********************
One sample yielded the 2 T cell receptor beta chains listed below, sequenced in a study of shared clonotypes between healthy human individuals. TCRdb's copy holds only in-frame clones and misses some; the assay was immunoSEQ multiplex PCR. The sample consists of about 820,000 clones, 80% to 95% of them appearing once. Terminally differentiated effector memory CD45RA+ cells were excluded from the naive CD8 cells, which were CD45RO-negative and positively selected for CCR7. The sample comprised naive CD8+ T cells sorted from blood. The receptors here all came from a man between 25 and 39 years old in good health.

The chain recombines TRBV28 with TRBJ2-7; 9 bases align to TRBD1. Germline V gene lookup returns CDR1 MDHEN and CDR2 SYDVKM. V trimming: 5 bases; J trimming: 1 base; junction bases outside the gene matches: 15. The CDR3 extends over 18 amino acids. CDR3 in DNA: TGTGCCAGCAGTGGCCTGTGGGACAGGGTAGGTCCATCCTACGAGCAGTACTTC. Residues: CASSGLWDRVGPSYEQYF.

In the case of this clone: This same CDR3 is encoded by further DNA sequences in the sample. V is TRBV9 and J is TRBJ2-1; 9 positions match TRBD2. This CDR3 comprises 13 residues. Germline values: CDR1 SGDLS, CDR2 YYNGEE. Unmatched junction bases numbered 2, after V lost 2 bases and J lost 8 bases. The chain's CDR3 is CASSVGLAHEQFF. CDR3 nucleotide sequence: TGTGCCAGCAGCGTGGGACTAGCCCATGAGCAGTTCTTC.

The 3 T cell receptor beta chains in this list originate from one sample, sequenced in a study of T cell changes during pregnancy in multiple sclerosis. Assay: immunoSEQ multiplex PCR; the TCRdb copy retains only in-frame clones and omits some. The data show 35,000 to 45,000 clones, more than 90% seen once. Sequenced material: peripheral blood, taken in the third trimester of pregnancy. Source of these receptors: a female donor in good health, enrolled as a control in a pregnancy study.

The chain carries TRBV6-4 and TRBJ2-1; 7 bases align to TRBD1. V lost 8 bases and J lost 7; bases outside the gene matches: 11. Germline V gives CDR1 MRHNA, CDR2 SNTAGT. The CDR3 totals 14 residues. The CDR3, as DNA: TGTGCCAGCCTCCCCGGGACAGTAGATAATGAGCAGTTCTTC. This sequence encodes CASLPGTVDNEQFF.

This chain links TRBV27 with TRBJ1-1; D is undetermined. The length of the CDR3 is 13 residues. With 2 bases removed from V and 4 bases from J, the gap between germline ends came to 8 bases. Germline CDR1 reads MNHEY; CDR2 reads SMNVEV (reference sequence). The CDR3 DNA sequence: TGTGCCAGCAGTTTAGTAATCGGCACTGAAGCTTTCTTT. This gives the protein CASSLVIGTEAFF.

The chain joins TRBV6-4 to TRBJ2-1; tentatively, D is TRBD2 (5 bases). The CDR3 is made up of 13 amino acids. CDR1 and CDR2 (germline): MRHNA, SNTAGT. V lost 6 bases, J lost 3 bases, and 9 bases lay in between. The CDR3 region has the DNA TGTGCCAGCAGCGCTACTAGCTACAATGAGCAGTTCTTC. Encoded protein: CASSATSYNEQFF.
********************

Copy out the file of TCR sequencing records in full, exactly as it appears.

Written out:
One sample yielded the 2 T cell receptor beta chains listed below, sequenced in a study of shared clonotypes between healthy human individuals. TCRdb's copy holds only in-frame clones and misses some; the assay was immunoSEQ multiplex PCR. The sample consists of about 820,000 clones, 80% to 95% of them appearing once. Terminally differentiated effector memory CD45RA+ cells were excluded from the naive CD8 cells, which were CD45RO-negative and positively selected for CCR7. The sample comprised naive CD8+ T cells sorted from blood. The receptors here all came from a man between 25 and 39 years old in good health.

The chain recombines TRBV28 with TRBJ2-7; 9 bases align to TRBD1. Germline V gene lookup returns CDR1 MDHEN and CDR2 SYDVKM. V trimming: 5 bases; J trimming: 1 base; junction bases outside the gene matches: 15. The CDR3 extends over 18 amino acids. CDR3 in DNA: TGTGCCAGCAGTGGCCTGTGGGACAGGGTAGGTCCATCCTACGAGCAGTACTTC. Residues: CASSGLWDRVGPSYEQYF.

In the case of this clone: This same CDR3 is encoded by further DNA sequences in the sample. V is TRBV9 and J is TRBJ2-1; 9 positions match TRBD2. This CDR3 comprises 13 residues. Germline values: CDR1 SGDLS, CDR2 YYNGEE. Unmatched junction bases numbered 2, after V lost 2 bases and J lost 8 bases. The chain's CDR3 is CASSVGLAHEQFF. CDR3 nucleotide sequence: TGTGCCAGCAGCGTGGGACTAGCCCATGAGCAGTTCTTC.

The 3 T cell receptor beta chains in this list originate from one sample, sequenced in a study of T cell changes during pregnancy in multiple sclerosis. Assay: immunoSEQ multiplex PCR; the TCRdb copy retains only in-frame clones and omits some. The data show 35,000 to 45,000 clones, more than 90% seen once. Sequenced material: peripheral blood, taken in the third trimester of pregnancy. Source of these receptors: a female donor in good health, enrolled as a control in a pregnancy study.

The chain carries TRBV6-4 and TRBJ2-1; 7 bases align to TRBD1. V lost 8 bases and J lost 7; bases outside the gene matches: 11. Germline V gives CDR1 MRHNA, CDR2 SNTAGT. The CDR3 totals 14 residues. The CDR3, as DNA: TGTGCCAGCCTCCCCGGGACAGTAGATAATGAGCAGTTCTTC. This sequence encodes CASLPGTVDNEQFF.

This chain links TRBV27 with TRBJ1-1; D is undetermined. The length of the CDR3 is 13 residues. With 2 bases removed from V and 4 bases from J, the gap between germline ends came to 8 bases. Germline CDR1 reads MNHEY; CDR2 reads SMNVEV (reference sequence). The CDR3 DNA sequence: TGTGCCAGCAGTTTAGTAATCGGCACTGAAGCTTTCTTT. This gives the protein CASSLVIGTEAFF.

The chain joins TRBV6-4 to TRBJ2-1; tentatively, D is TRBD2 (5 bases). The CDR3 is made up of 13 amino acids. CDR1 and CDR2 (germline): MRHNA, SNTAGT. V lost 6 bases, J lost 3 bases, and 9 bases lay in between. The CDR3 region has the DNA TGTGCCAGCAGCGCTACTAGCTACAATGAGCAGTTCTTC. Encoded protein: CASSATSYNEQFF.